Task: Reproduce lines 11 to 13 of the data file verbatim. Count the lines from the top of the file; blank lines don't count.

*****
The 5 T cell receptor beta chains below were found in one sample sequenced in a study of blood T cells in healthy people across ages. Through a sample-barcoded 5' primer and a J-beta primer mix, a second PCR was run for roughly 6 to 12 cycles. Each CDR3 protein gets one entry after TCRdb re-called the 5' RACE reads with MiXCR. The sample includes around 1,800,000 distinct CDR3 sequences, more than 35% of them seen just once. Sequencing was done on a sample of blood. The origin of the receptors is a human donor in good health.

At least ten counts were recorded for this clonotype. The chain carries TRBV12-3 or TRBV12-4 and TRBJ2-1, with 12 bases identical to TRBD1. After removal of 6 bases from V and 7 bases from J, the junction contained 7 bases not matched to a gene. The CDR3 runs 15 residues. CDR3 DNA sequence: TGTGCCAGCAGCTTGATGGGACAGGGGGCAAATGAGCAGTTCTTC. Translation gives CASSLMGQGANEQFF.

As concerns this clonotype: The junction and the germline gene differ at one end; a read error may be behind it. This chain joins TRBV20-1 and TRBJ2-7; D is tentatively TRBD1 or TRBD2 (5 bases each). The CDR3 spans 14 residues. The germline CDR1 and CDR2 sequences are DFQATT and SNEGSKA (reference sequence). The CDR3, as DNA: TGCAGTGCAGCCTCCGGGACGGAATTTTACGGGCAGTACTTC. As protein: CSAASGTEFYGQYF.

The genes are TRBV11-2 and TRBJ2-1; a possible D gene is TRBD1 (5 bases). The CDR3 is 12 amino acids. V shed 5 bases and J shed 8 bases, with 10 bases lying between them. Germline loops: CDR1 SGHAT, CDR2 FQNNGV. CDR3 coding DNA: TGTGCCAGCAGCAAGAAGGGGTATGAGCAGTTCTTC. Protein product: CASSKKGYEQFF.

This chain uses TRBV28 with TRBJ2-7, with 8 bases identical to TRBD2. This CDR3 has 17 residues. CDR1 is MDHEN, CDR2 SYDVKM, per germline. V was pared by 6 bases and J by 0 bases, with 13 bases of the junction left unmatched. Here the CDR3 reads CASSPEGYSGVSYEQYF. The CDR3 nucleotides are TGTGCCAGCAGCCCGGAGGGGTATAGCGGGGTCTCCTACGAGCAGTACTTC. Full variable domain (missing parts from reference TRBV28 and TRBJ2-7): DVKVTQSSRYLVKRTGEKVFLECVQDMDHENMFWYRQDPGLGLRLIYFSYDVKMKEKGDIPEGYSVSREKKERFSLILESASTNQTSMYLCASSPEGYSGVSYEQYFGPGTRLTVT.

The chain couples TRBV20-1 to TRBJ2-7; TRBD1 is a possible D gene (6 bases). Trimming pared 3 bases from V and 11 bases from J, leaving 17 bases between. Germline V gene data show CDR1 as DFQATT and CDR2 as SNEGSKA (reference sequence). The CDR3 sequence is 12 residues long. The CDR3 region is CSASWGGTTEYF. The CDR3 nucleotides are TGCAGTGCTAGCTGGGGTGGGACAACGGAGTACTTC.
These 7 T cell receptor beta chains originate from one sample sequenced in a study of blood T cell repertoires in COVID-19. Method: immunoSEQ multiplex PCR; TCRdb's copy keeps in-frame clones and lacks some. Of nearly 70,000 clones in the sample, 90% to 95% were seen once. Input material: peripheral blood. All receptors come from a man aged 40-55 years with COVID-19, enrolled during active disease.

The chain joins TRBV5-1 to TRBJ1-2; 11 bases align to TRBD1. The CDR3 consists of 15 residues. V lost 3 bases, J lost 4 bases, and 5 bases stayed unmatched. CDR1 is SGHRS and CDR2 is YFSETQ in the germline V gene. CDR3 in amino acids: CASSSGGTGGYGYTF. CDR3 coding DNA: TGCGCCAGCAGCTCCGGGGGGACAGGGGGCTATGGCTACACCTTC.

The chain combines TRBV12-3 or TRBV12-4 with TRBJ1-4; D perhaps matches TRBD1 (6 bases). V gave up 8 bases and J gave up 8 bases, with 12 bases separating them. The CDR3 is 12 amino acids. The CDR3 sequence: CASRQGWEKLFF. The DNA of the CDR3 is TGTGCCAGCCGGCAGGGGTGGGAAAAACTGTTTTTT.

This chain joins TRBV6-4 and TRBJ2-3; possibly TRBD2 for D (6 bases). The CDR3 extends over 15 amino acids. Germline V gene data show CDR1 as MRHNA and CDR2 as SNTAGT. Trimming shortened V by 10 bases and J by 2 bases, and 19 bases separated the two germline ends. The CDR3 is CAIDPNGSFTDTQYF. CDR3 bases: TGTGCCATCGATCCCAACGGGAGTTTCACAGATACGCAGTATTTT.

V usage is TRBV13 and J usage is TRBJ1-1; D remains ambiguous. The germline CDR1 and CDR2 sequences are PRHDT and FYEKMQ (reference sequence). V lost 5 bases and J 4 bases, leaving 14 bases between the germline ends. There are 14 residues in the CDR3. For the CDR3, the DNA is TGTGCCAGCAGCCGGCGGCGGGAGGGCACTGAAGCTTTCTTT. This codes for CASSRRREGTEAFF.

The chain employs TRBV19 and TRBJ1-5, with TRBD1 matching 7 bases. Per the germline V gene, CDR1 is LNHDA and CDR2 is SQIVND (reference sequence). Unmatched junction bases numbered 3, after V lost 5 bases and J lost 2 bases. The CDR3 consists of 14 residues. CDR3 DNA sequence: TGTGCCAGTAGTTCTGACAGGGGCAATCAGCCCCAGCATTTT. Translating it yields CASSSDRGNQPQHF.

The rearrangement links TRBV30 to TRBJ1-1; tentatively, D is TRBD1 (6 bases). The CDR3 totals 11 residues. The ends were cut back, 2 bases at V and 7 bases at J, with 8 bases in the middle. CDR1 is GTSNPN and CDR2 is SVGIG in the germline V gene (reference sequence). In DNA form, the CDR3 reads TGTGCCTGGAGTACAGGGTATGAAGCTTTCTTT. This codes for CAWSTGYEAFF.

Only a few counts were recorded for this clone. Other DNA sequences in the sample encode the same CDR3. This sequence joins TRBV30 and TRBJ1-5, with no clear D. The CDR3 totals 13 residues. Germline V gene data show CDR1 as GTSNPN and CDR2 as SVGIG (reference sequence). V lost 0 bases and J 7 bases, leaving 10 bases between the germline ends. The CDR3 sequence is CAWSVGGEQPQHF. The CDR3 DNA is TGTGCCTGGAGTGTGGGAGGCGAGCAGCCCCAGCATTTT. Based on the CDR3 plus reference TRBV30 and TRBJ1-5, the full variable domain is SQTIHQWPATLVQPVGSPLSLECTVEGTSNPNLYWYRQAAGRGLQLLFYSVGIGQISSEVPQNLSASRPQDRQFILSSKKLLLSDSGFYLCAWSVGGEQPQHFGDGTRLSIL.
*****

V usage is TRBV13 and J usage is TRBJ1-1; D remains ambiguous. The germline CDR1 and CDR2 sequences are PRHDT and FYEKMQ (reference sequence). V lost 5 bases and J 4 bases, leaving 14 bases between the germline ends. There are 14 residues in the CDR3. For the CDR3, the DNA is TGTGCCAGCAGCCGGCGGCGGGAGGGCACTGAAGCTTTCTTT. This codes for CASSRRREGTEAFF.

The chain employs TRBV19 and TRBJ1-5, with TRBD1 matching 7 bases. Per the germline V gene, CDR1 is LNHDA and CDR2 is SQIVND (reference sequence). Unmatched junction bases numbered 3, after V lost 5 bases and J lost 2 bases. The CDR3 consists of 14 residues. CDR3 DNA sequence: TGTGCCAGTAGTTCTGACAGGGGCAATCAGCCCCAGCATTTT. Translating it yields CASSSDRGNQPQHF.

The rearrangement links TRBV30 to TRBJ1-1; tentatively, D is TRBD1 (6 bases). The CDR3 totals 11 residues. The ends were cut back, 2 bases at V and 7 bases at J, with 8 bases in the middle. CDR1 is GTSNPN and CDR2 is SVGIG in the germline V gene (reference sequence). In DNA form, the CDR3 reads TGTGCCTGGAGTACAGGGTATGAAGCTTTCTTT. This codes for CAWSTGYEAFF.